I Hate 1984

The music and movies were epochal. The politics were abysmal. A poison valentine to the year that won't go away.

Oar Folk was like a chop shop for malleable introverts in the market for a new identity. I easily befriended the beautiful geeks that listened to the Cure and Echo and the Bunnymen, but felt inferior to them for my lack of peacock feathers or other identifying colors. It was at Oar Folk that I met living role models (Peter Jesperson, Mark Trehus, Terry Katzman, Dave Ayers) that would show me the way to my greater, projected self. It was like a Method acting studio for blue-collar music lovers. I saw the way I had to go: I grew my hair out on top just a bit, like the Alvin Brothers, and bent it back. Mark started calling me "the Elvis kid."

New records were usually out of reach for my budget. I found an imported reissue of one of Little Richard's first albums, which I touched gently with great avarice, but could never afford. When I saved up enough money to buy a German reissue of the soundtrack to Elvis Presley's King Creole at Oar Folk, Mark Trehus rang it up. He had a black T-shirt and jeans, shaggy hair, and teeth as crooked as mine. He nodded amiably when I walked up, but after looking at the record, he looked up quickly and grinned with approval. "Elvis, huh?" he said. He was still grinning, but now with closed mouth, nodding with his chin stuck out. "I have this, too," he said. I realized later that he sells very effectively by affirming your taste. Conversely, I never heard him disparage somebody's tastes, even behind their backs.

In 1984, I was 13 and got my first job as the paper shredder at Summit Bank in Richfield. Every week, I grabbed the newest City Pages at the end of my shift and sat in the lobby of the bank to read it. (I literally haven't missed a week since.) There were two records that year that made me swoon just from reading the swooning of others: the Replacements' Let It Be and Los Lobos' How Will the Wolf Survive?. With paper-shredding money, I bought both. I also became aware that Peter Jesperson was splitting his time between Oar Folk and the Replacements, and they used to practice in the basement (where I later discovered the parking-lot car show of the record world: the collectable record store. Everything was eyed and coveted like a pot of gold, but nothing was affordable). Now, this place where I went to show off a newly forged identity was a mystical gateway to the almost-touchable older-sibling bands of the area: the Cows (I think Mark flattered me into buying their album on Treehouse), Soul Asylum, Run Westy Run, Hüsker Dü, and others.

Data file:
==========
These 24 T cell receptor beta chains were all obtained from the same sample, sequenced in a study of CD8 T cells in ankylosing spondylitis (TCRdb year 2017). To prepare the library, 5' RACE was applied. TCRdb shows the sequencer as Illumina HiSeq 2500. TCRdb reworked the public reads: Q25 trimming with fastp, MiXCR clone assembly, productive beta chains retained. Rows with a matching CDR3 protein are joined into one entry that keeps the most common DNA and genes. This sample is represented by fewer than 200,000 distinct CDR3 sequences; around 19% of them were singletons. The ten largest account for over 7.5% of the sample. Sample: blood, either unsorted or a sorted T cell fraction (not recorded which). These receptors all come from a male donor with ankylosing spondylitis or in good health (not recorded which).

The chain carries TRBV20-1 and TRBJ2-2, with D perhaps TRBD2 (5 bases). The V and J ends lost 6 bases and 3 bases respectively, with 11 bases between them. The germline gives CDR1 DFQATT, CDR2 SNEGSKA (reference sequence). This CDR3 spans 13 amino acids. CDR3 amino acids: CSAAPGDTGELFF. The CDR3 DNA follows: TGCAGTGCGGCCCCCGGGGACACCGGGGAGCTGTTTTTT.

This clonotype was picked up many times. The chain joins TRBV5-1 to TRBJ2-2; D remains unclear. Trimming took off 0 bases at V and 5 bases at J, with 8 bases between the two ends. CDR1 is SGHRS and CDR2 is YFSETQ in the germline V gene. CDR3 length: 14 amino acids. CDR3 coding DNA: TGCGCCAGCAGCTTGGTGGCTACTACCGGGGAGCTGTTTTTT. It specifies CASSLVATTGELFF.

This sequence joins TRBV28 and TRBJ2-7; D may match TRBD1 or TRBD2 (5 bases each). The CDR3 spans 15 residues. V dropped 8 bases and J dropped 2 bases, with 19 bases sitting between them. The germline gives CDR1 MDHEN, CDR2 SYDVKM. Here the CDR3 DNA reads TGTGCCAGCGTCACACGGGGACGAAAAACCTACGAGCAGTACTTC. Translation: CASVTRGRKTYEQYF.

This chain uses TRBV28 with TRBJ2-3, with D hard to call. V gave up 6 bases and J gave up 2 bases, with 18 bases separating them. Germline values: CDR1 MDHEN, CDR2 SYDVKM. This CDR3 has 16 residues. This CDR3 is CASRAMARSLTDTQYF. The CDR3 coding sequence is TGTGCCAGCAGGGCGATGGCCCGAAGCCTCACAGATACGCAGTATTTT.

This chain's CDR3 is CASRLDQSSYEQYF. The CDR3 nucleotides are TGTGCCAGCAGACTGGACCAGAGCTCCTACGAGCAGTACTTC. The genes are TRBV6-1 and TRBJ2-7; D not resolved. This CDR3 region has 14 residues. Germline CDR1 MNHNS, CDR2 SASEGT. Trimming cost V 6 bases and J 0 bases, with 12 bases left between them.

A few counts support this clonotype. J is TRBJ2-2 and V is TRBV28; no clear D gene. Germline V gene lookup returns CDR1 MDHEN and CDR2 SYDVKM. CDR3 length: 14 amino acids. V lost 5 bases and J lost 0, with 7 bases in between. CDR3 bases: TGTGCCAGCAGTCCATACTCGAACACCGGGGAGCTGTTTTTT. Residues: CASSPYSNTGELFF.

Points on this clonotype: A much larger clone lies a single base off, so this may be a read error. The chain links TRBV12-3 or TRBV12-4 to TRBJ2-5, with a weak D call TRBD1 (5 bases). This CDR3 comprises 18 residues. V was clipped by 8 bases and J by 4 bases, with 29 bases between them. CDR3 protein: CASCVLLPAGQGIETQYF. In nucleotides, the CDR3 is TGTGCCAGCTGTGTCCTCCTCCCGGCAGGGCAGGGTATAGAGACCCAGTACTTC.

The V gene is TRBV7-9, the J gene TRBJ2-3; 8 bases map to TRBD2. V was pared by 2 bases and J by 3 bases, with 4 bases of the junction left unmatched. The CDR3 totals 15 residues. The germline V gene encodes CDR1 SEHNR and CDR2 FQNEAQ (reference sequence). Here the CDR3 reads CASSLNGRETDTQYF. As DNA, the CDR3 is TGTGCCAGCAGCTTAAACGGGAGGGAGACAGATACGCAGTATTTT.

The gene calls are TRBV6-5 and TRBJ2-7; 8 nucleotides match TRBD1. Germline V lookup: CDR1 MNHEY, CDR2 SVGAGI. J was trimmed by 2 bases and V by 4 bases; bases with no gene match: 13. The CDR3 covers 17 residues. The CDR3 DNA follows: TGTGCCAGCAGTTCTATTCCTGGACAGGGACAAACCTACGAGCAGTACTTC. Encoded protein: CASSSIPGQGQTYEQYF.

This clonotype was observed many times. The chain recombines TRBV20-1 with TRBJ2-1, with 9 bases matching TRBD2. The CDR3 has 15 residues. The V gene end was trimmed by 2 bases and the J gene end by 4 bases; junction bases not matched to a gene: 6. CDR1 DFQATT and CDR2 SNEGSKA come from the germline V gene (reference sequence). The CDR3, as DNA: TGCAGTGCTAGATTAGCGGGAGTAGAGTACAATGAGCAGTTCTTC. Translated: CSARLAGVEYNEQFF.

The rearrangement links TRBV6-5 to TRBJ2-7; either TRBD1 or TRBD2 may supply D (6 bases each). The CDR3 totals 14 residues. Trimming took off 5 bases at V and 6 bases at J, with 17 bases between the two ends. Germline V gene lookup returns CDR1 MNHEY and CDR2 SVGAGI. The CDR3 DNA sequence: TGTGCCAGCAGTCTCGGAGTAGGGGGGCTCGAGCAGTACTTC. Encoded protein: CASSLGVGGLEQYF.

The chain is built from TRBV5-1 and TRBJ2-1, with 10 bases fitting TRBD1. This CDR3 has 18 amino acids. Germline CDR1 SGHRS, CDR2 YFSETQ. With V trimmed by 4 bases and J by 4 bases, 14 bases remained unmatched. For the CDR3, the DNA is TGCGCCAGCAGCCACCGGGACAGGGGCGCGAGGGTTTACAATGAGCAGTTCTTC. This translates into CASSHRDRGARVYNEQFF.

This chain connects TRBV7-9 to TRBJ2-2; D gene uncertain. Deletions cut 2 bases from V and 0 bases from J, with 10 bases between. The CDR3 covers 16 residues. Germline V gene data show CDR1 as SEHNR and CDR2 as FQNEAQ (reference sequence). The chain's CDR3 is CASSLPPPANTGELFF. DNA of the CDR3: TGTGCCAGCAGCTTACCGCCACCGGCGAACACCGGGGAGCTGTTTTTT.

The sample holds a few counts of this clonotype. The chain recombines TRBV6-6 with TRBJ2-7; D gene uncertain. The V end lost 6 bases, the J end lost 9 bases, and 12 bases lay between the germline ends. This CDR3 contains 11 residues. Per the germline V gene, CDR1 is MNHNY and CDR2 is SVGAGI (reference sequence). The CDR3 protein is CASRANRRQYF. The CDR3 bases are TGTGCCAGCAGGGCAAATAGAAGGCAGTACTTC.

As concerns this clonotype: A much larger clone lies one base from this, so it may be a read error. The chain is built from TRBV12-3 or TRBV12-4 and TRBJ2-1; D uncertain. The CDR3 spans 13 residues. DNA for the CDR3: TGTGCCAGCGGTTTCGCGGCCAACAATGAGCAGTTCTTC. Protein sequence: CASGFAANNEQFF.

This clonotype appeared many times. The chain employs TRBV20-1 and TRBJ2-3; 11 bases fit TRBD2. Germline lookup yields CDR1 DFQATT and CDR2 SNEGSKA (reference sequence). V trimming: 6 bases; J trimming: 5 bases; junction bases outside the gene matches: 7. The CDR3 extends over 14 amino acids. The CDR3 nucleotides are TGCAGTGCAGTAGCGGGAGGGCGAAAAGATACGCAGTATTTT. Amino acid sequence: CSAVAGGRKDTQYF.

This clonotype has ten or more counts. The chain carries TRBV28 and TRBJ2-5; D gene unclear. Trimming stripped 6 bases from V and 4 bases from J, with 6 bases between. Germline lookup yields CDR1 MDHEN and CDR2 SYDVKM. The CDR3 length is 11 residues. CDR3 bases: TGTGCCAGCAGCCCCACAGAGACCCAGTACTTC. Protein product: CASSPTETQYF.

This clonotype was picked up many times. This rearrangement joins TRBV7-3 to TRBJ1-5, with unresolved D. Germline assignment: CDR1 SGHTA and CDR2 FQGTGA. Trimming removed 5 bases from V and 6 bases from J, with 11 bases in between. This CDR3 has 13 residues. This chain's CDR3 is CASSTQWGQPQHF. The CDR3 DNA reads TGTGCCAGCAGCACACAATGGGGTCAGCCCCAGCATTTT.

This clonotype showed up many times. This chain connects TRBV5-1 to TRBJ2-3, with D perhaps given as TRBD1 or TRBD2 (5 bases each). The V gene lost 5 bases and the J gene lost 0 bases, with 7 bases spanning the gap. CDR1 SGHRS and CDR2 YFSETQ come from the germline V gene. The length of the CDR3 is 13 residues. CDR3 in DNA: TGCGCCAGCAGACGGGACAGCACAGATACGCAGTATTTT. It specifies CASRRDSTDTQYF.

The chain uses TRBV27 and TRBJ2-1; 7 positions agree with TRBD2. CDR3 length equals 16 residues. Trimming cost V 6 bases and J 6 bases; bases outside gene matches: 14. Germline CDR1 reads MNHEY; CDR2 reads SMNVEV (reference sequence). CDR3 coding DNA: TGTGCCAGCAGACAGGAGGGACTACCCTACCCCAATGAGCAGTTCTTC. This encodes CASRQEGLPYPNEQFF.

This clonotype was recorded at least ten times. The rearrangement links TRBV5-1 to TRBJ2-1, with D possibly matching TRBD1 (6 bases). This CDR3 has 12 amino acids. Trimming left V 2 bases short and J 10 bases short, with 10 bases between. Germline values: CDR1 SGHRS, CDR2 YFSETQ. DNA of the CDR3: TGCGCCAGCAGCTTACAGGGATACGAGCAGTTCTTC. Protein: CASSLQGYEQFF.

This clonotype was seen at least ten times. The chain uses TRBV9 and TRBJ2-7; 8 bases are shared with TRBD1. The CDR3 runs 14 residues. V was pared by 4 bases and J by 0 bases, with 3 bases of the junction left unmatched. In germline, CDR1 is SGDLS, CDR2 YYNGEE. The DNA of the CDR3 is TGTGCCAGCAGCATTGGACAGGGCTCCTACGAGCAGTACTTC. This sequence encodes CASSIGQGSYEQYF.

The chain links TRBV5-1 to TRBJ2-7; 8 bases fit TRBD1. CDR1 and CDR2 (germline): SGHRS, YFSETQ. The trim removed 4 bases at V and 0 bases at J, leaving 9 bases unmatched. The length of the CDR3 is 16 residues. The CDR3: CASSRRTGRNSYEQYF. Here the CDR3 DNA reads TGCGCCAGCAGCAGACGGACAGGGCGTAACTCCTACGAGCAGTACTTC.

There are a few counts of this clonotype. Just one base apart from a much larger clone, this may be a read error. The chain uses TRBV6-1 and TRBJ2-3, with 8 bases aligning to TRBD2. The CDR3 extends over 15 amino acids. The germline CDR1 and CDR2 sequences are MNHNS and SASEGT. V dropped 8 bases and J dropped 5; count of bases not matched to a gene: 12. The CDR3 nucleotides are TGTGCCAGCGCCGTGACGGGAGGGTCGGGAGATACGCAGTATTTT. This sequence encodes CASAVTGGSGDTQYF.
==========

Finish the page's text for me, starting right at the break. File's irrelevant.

Dan Picasso

Only a year later, the place burned, which wasn't the pat end of a golden era or a vision of beautiful dreams in smoke. (Treehouse is every inch the living reincarnation.) It was, however, the day that I realized how much Oar Folk meant to me. My dad took me to the Oar Folk fire sale, held at a warehouse space somewhere. Records that had expanded, melted, contracted, and been squished by liquefying shrink-wrap were for sale and lined up on the cement floor. I found a copy of the Little Richard LP that I had held a dozen times before. It was scorched and water-damaged, which really hurt to see. The only good thing was that I could finally afford it. I still have it now.

 

Iím Loving It! Loving It!

Corey Anderson

"One of these days, Alice...POW! right in the kisser!" Dating back to the days when a lowly New York City bus driver threatened domestic violence to the howls of a studio audience, the catchphrase has been a key part of a sitcom's success. Remember the Skipper, cutting homoerotic tension by beating his first mate with his hat to the strains of "Gilligan!"? Why were we ever enamored of a mechanically inclined high school dropout with a leather fetish purring, "Aaaaay!" to attract the fairer sex? Sitcoms, it seems, have long taken their cue from advertising, mining thousands of viewers every week with a simple catchphrase.

Great acting? Fine. Innovative writing? Good. A popular lead-in? Very helpful. Tossing out "Whatchu talkin' 'bout, Willis!?!" every week, same time, same channel? Priceless.

In 1984, advertising executed this tactic to perfection in the form of three geriatric women complaining about the diminutive burgers found at most fast-food operations. The commercial was for Wendy's, a smallish burger chain whose previous claim to fame had been introducing the first modern-day drive-through window to Columbus, Ohio, in 1970. The catchphrase? "Where's the beef?"

Yeah, Bill Cosby injected new life into the sitcom (and NBC) in 1984 with The Cosby Show (which was successful without catchphrases, by the way). But the biggest TV sensation that year was Clara Peller, an 84-year-old former manicurist hired by Wendy's to utter "Where's the beef?" to promote their larger, square-shaped hamburgers. Back in a time when a sexual subtext wasn't added to absolutely everything, "Where's the beef?" became a white-hot cultural touchstone, popping up in magazine headlines, on coffee mugs and T-shirts, even underwear (okay, there's the sexual subtext, I guess). Walter Mondale wielded the words against rival Gary Hart. Hey, why

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